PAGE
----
Latest concepts in steroid therapy for diabetic macular oedema
Take-home: Steroids are an important second-line treatment for the treatment of diabetic macular oedema. While side effects remain a concern, modern formulations of intravitreal steroid allow the treatment to be tailored to the individual patient.
Diabetic macular oedema (DME) is the leading cause of visual impairment in patients with diabetes. It has been estimated that approximately 93 million people in developed nations are affected with diabetic retinopathy, 21 million of whom have DME. A study showed that the prevalence of DME in the US is 3.8%, with risk factors being elevated haemoglobin A1c levels and longer duration of diabetes.1 The increasing number of patients with diabetes worldwide suggests that the impact of DME on vision loss as well as functional impairment will continue to grow over the coming years.
DME results from breakdown of the blood–retinal barrier and increased vascular permeability mediated by inflammatory cells, cytokines and other inflammatory mediators including vascular endothelial growth factor (VEGF). This increased permeability results in accumulation of intraretinal fluid and macular thickening.
The most commonly used treatments for DME target the VEGF molecule; however, we have recently become more aware of other mediators of this condition to target, especially in cases refractory to anti-VEGF therapy.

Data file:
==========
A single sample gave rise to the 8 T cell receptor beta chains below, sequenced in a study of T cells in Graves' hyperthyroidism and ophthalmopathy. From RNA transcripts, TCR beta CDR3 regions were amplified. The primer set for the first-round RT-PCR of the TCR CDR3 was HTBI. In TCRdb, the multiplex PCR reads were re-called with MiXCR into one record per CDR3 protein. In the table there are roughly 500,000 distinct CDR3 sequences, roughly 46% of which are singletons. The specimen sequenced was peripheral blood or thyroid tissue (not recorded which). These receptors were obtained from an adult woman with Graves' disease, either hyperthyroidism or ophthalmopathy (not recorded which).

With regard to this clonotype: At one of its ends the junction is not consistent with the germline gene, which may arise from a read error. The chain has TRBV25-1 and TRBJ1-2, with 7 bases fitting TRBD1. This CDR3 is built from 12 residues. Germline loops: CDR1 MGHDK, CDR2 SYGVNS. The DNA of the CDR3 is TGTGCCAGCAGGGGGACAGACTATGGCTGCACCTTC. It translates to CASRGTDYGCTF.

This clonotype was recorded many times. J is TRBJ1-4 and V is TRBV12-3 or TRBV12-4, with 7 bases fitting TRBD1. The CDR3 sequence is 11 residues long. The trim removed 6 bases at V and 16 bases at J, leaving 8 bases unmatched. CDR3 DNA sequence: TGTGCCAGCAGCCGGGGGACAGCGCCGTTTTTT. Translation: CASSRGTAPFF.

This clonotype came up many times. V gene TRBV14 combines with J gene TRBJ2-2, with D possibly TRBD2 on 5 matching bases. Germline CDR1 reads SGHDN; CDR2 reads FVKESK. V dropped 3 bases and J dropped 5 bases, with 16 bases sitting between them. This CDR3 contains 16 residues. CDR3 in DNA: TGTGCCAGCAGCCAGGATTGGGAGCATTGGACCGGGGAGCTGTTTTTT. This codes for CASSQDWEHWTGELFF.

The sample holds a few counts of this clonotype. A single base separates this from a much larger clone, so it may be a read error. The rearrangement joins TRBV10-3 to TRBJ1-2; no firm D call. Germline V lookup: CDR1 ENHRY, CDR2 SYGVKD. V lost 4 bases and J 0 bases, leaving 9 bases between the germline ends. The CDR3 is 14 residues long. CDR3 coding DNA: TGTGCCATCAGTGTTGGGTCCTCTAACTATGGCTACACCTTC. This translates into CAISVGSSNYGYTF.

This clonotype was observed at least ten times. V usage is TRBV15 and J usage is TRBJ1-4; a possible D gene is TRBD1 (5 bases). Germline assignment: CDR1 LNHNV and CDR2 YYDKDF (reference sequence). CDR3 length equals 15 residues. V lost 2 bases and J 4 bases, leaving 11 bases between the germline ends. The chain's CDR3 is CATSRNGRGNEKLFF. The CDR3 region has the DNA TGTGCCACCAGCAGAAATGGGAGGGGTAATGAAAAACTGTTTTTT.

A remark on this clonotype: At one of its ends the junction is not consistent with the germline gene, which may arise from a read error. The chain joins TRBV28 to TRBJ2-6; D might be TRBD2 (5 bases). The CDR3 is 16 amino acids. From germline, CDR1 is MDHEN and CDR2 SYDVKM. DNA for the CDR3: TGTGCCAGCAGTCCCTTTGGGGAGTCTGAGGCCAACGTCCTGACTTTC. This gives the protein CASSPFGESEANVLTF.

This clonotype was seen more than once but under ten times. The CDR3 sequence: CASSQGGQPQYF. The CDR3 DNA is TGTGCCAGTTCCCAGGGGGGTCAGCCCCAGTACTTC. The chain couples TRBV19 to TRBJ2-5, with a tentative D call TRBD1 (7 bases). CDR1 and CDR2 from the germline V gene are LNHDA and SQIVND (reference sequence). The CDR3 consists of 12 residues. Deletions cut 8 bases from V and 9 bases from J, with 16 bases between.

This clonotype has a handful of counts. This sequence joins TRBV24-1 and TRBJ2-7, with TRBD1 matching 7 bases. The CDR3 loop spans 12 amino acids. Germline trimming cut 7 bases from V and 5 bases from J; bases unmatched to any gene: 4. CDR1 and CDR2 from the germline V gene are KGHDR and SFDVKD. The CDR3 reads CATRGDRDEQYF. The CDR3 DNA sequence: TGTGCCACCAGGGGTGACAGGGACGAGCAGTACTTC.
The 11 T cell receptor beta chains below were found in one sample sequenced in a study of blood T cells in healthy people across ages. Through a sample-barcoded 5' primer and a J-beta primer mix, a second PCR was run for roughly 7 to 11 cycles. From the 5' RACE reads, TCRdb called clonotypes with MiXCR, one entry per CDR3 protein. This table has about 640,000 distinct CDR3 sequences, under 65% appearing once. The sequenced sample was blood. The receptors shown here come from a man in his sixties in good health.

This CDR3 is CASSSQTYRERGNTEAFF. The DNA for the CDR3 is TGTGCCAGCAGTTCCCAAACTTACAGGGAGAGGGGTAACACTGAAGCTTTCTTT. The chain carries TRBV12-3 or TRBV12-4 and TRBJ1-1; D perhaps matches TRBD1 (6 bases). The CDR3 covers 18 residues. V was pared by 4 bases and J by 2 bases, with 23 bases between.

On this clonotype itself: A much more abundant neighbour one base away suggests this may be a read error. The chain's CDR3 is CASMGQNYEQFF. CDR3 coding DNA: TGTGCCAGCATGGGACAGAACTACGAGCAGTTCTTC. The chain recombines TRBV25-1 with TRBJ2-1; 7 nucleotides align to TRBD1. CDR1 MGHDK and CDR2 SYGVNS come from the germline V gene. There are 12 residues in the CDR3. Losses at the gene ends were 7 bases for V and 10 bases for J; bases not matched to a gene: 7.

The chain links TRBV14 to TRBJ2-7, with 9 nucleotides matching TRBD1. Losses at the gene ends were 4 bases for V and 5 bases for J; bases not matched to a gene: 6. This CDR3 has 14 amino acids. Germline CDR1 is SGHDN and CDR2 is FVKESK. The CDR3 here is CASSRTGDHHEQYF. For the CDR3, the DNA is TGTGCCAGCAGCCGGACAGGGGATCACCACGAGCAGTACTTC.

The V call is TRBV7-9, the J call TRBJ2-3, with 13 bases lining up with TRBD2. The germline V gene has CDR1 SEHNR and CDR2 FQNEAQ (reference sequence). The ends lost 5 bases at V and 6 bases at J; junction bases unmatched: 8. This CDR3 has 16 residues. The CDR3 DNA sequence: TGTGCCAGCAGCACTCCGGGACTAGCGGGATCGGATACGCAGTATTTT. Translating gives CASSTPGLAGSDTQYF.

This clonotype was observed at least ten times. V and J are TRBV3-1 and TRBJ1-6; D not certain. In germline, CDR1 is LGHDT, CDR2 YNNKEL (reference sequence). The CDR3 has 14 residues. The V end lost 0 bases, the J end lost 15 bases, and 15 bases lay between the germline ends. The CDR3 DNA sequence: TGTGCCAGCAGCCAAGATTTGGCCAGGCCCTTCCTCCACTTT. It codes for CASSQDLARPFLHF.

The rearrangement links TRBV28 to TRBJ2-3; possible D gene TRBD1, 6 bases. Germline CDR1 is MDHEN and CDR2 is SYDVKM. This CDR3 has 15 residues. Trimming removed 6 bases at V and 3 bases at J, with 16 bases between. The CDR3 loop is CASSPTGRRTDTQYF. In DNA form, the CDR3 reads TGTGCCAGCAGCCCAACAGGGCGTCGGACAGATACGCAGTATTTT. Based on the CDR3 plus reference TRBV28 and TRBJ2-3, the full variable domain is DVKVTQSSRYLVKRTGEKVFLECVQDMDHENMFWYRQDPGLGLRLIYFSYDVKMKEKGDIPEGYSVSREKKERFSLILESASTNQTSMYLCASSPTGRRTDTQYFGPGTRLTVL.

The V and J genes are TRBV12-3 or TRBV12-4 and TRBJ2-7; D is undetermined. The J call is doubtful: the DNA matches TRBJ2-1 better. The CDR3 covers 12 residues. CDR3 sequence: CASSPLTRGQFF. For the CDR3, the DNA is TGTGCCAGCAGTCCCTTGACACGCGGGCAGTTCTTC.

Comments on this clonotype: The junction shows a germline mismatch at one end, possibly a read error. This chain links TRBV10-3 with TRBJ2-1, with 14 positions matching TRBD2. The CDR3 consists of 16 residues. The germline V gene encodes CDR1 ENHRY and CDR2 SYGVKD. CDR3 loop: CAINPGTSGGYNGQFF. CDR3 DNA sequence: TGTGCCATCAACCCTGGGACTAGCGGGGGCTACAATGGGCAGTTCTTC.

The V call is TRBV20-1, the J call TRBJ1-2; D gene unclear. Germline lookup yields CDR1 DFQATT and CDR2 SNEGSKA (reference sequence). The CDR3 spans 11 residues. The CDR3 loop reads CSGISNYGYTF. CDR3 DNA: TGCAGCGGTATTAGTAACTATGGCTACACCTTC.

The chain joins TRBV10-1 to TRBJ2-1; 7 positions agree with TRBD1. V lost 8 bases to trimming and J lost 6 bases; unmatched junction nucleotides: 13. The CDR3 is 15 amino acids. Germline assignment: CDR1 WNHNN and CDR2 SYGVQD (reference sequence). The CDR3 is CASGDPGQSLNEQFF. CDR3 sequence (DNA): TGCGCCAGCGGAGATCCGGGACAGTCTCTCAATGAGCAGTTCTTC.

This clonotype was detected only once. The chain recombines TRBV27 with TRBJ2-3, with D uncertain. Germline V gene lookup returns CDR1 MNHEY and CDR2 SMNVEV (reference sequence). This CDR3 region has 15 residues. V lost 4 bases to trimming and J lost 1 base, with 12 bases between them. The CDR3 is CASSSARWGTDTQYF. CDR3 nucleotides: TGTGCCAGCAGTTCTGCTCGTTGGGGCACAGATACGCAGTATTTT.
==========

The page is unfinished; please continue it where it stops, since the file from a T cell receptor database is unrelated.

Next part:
The efficacy of corticosteroids in DME has been shown in multiple clinical trials. The effectiveness of steroids in the treatment of DME results from multiple mechanisms. Recruitment of leukocytes, production of adhesion molecules, up-regulation of prostaglandins and accumulation of macrophages within the retina occur in diabetes, and steroids are nonspecific anti-inflammatory agents that inhibit these processes.
Steroids also stabilise the blood–retinal barrier and reduce capillary permeability by inhibiting leukocyte recruitment and enhancing the activity of endothelial cell tight junctions.2,3 Furthermore, steroids inhibit the action of VEGF and regulate its expression, thereby directly affecting permeability and angiogenesis,4,5 in addition to regulating a number of other peptides involved in the inflammatory processes leading to DME.
The side effects of steroids are a concern, especially in the era of anti-VEGF medications that have few ocular side effects. The main side effects of intravitreal corticosteroids for DME are cataract progression and glaucoma. For this reason, steroids are typically considered relatively contraindicated in patients with glaucoma or ocular hypertension.
The question remains: How do today’s steroid options fit into the treatment of patients with DME?